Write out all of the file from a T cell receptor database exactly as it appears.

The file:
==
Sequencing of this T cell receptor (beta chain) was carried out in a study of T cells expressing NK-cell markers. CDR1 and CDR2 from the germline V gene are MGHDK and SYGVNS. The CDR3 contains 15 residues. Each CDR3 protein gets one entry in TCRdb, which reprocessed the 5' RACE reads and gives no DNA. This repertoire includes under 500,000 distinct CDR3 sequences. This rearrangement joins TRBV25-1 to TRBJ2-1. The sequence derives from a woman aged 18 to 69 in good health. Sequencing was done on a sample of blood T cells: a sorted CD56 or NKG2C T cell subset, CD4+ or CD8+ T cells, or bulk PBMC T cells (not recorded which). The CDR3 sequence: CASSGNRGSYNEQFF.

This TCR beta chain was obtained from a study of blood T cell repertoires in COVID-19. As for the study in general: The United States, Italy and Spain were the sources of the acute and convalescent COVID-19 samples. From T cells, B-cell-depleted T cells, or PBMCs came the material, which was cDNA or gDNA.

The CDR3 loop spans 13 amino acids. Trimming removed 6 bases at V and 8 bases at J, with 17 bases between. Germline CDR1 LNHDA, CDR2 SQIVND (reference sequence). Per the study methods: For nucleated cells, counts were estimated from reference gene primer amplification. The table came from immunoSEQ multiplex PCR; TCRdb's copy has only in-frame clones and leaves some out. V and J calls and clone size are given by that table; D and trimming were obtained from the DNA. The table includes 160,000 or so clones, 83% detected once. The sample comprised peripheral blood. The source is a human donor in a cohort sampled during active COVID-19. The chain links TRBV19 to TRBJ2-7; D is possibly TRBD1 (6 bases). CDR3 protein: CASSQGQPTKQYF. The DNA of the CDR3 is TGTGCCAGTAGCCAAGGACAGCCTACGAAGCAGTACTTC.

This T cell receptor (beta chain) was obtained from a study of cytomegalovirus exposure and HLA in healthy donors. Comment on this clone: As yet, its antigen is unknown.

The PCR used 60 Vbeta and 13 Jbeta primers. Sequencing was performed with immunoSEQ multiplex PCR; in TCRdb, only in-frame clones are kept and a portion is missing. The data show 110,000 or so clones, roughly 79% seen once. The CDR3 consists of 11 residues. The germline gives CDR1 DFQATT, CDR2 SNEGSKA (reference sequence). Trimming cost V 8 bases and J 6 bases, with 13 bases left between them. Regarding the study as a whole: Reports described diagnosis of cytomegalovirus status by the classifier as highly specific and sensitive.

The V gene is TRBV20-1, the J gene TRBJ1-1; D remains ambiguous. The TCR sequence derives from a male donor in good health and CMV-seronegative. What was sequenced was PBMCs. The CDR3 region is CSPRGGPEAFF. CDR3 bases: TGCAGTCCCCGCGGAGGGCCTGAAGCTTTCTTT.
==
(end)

Sequencing of this T cell receptor (beta chain) was carried out in a study of T cells expressing NK-cell markers. CDR1 and CDR2 from the germline V gene are MGHDK and SYGVNS. The CDR3 contains 15 residues. Each CDR3 protein gets one entry in TCRdb, which reprocessed the 5' RACE reads and gives no DNA. This repertoire includes under 500,000 distinct CDR3 sequences. This rearrangement joins TRBV25-1 to TRBJ2-1. The sequence derives from a woman aged 18 to 69 in good health. Sequencing was done on a sample of blood T cells: a sorted CD56 or NKG2C T cell subset, CD4+ or CD8+ T cells, or bulk PBMC T cells (not recorded which). The CDR3 sequence: CASSGNRGSYNEQFF.

This TCR beta chain was obtained from a study of blood T cell repertoires in COVID-19. As for the study in general: The United States, Italy and Spain were the sources of the acute and convalescent COVID-19 samples. From T cells, B-cell-depleted T cells, or PBMCs came the material, which was cDNA or gDNA.

The CDR3 loop spans 13 amino acids. Trimming removed 6 bases at V and 8 bases at J, with 17 bases between. Germline CDR1 LNHDA, CDR2 SQIVND (reference sequence). Per the study methods: For nucleated cells, counts were estimated from reference gene primer amplification. The table came from immunoSEQ multiplex PCR; TCRdb's copy has only in-frame clones and leaves some out. V and J calls and clone size are given by that table; D and trimming were obtained from the DNA. The table includes 160,000 or so clones, 83% detected once. The sample comprised peripheral blood. The source is a human donor in a cohort sampled during active COVID-19. The chain links TRBV19 to TRBJ2-7; D is possibly TRBD1 (6 bases). CDR3 protein: CASSQGQPTKQYF. The DNA of the CDR3 is TGTGCCAGTAGCCAAGGACAGCCTACGAAGCAGTACTTC.

This T cell receptor (beta chain) was obtained from a study of cytomegalovirus exposure and HLA in healthy donors. Comment on this clone: As yet, its antigen is unknown.

The PCR used 60 Vbeta and 13 Jbeta primers. Sequencing was performed with immunoSEQ multiplex PCR; in TCRdb, only in-frame clones are kept and a portion is missing. The data show 110,000 or so clones, roughly 79% seen once. The CDR3 consists of 11 residues. The germline gives CDR1 DFQATT, CDR2 SNEGSKA (reference sequence). Trimming cost V 8 bases and J 6 bases, with 13 bases left between them. Regarding the study as a whole: Reports described diagnosis of cytomegalovirus status by the classifier as highly specific and sensitive.

The V gene is TRBV20-1, the J gene TRBJ1-1; D remains ambiguous. The TCR sequence derives from a male donor in good health and CMV-seronegative. What was sequenced was PBMCs. The CDR3 region is CSPRGGPEAFF. CDR3 bases: TGCAGTCCCCGCGGAGGGCCTGAAGCTTTCTTT.